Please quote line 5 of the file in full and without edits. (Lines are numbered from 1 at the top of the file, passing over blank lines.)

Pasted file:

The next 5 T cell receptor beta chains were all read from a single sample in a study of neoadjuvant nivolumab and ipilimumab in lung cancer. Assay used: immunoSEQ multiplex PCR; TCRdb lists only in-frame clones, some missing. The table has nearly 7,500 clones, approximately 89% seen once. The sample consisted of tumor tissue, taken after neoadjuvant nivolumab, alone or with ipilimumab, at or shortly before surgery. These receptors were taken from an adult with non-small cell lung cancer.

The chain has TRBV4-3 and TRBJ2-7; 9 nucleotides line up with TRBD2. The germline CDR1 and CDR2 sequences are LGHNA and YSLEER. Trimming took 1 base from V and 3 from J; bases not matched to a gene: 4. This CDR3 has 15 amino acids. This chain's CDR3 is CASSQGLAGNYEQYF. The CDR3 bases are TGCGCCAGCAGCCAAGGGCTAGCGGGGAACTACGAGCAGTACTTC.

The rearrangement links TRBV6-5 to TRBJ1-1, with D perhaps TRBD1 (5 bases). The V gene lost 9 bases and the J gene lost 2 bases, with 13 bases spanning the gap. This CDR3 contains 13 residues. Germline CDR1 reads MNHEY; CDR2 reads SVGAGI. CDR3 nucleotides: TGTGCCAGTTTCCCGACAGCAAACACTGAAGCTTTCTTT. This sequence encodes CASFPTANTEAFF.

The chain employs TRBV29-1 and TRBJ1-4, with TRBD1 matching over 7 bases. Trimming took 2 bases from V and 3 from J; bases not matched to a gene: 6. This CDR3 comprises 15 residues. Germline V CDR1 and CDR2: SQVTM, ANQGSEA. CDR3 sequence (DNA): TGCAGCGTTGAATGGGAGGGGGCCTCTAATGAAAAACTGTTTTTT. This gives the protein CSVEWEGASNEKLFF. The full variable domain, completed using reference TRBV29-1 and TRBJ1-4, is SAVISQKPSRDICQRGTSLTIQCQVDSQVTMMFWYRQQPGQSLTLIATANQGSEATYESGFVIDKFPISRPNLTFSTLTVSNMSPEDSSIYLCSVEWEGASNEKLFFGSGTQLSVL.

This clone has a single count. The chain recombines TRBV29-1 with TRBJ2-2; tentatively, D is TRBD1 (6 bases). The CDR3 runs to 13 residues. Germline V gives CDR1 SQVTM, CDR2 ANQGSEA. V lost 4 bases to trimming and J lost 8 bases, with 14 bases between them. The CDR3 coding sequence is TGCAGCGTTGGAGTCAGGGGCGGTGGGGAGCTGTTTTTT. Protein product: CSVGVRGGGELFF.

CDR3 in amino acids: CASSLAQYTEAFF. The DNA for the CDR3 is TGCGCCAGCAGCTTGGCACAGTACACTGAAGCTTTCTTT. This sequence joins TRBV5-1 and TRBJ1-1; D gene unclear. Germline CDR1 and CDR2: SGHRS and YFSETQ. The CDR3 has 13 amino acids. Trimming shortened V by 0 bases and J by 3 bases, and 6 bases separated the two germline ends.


This clone has a single count. The chain recombines TRBV29-1 with TRBJ2-2; tentatively, D is TRBD1 (6 bases). The CDR3 runs to 13 residues. Germline V gives CDR1 SQVTM, CDR2 ANQGSEA. V lost 4 bases to trimming and J lost 8 bases, with 14 bases between them. The CDR3 coding sequence is TGCAGCGTTGGAGTCAGGGGCGGTGGGGAGCTGTTTTTT. Protein product: CSVGVRGGGELFF.